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Holston Electric Cooperative maintains more than 2,600 miles of power lines in our 525 mile service area. The cooperative maintains a right of way in and around our substations and other facilities and along power lines to keep our community safe, ensure reliability and reduce the overall cost of energy.

  • Safety - Trees and other vegetation can become energized if they contact high-voltage distribution lines. This could bring deadly voltage within the reach of people or pets. Holton Electric Cooperative has a responsibility to keep our community safe, and that means we must keep vegetation a safe distance from our power lines and other equipment.
  • Reliability - Trees contacting power lines can lead to power outages. In fact, most power outages on the Holston Electric system are caused by trees. These outages are costly and inconvenient. Because distribution lines are part of a larger system, one tree could create problems for hundreds or thousands of people.
  • Economic Responsibility - Aside from safety and reliability concerns, Holston Electric Cooperative’s vegetation management program reduces the cost of maintaining the distribution system. Since we are a not-for-profit, consumer-owned cooperative, these savings translate into lower rates for our members.

Holston Electric Cooperative uses multiple tools to maintain the right-of-way, including mowing, tree trimming or removal and the application of herbicide. The use of herbicide is a common practice by electric utilities, railroads, the Tennessee Department of Transportation and other property owners to manage the growth of vegetation. Herbicides are an environmentally sound technique for controlling tree growth while allowing grasses and wildflowers to flourish.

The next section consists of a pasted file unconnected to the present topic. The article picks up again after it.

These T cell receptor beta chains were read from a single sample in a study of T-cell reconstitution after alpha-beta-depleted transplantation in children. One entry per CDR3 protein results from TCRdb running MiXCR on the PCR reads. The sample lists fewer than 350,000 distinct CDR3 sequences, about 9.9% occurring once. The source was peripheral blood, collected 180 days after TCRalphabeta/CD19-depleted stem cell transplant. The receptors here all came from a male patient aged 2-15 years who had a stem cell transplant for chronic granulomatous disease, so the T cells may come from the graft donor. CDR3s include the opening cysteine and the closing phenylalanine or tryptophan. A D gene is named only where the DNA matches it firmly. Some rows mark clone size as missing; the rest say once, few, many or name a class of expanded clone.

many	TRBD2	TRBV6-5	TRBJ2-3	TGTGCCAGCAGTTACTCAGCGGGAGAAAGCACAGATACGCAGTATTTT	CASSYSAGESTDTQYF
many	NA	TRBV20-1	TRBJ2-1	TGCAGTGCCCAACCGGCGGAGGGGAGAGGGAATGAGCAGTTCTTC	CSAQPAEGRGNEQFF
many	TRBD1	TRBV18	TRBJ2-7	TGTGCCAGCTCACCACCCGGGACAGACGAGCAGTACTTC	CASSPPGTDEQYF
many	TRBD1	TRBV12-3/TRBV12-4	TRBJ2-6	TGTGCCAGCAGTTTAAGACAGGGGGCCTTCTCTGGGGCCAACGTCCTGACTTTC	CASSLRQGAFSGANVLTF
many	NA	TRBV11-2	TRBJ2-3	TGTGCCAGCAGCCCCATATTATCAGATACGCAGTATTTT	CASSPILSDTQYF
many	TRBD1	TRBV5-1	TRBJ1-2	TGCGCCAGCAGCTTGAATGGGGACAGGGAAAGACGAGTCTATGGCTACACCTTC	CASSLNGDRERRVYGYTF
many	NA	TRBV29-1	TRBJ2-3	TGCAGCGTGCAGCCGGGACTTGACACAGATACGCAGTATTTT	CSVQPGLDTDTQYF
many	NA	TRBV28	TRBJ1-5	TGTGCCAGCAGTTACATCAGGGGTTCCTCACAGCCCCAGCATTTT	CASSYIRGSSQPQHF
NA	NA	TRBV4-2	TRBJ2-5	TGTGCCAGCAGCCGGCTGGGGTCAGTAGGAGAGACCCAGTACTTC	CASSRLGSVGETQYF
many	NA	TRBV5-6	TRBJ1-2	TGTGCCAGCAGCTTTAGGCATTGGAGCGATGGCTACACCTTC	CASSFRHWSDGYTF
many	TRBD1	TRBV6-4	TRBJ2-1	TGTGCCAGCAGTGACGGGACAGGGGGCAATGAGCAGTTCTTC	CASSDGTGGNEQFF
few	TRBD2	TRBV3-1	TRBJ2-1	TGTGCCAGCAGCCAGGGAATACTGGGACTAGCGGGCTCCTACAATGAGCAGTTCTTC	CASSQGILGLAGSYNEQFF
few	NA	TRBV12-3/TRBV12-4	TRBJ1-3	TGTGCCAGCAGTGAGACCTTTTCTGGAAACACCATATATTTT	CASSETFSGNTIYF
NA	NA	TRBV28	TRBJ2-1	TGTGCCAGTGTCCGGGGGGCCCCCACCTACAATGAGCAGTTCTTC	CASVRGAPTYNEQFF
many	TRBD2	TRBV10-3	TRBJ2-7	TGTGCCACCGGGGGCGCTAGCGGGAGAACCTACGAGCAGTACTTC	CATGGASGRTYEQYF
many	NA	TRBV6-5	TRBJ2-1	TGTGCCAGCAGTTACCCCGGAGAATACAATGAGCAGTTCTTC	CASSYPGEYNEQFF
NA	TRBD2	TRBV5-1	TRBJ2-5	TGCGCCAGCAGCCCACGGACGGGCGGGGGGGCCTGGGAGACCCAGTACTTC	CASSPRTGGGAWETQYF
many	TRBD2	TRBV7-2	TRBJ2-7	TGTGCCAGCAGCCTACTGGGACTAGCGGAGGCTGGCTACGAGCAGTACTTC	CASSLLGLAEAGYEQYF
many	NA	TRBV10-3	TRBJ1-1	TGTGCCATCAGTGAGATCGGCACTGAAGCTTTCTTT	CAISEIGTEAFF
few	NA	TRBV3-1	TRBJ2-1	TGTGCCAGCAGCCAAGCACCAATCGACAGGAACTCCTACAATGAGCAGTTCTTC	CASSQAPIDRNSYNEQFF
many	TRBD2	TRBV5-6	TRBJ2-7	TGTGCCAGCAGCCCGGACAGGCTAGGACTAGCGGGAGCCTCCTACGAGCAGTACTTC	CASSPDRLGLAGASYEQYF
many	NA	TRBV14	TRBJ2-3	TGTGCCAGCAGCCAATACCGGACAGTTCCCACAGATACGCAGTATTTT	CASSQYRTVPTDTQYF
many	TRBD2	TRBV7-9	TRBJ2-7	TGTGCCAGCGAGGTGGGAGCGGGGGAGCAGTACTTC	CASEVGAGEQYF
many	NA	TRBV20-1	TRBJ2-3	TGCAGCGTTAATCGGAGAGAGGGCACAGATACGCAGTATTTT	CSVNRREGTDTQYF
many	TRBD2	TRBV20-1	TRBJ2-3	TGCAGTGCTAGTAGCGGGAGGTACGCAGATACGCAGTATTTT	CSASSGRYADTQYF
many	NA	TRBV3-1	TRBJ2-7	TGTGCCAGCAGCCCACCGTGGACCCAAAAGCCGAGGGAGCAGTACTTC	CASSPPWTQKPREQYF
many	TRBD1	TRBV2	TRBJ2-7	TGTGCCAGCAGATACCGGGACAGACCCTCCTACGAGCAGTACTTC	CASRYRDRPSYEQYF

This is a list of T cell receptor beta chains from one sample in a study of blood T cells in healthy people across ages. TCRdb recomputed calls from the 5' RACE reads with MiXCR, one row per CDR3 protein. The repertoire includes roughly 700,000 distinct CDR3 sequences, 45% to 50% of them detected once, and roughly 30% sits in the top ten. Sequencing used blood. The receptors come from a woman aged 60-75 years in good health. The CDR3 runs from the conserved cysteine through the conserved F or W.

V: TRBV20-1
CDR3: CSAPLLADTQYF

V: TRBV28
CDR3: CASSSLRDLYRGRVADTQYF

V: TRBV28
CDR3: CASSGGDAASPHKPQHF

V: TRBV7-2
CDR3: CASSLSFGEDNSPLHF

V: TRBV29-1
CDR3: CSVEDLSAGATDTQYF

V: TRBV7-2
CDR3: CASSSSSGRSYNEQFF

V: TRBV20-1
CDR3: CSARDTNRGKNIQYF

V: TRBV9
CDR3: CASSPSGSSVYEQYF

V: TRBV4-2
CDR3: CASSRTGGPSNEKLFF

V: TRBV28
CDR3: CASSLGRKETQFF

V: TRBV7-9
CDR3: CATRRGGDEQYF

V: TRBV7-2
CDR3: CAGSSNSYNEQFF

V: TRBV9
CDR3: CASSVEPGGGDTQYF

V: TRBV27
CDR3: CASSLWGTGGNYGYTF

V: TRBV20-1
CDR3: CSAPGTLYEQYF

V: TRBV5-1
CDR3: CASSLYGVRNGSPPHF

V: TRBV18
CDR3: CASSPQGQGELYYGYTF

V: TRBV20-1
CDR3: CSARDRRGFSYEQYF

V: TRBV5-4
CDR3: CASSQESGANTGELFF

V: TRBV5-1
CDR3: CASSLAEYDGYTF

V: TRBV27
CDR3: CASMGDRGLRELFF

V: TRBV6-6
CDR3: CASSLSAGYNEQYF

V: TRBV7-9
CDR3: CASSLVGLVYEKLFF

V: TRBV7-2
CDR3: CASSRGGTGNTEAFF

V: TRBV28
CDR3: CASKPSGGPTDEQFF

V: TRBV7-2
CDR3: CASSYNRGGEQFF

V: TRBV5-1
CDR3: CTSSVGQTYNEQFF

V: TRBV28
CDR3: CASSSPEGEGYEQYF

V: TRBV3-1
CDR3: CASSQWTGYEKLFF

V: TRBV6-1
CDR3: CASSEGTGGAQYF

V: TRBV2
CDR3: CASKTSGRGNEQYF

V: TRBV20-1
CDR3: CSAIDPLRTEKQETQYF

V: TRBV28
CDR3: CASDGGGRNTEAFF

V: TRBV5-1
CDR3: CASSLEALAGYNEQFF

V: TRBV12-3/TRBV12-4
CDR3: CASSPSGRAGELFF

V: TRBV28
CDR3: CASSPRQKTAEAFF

Holston Electric Cooperative’s contractors are experienced vegetation management companies. The herbicide products used on Holston Electric Cooperative’s system have undergone rigorous toxicological, environmental and chemical testing and have been approved by the U.S. Environmental Protection Agency.  Co-op members who have questions about our vegetation management program can contact Chuck Hurd, Right-of-Way Maintenance Coordinator, at (423) 272-1015.

We recognize that vegetation management is a necessary but often unpleasant part of maintaining our electric distribution system. We make efforts to minimize the impact of these activities while ensuring affordable and reliable energy for the communities we serve.

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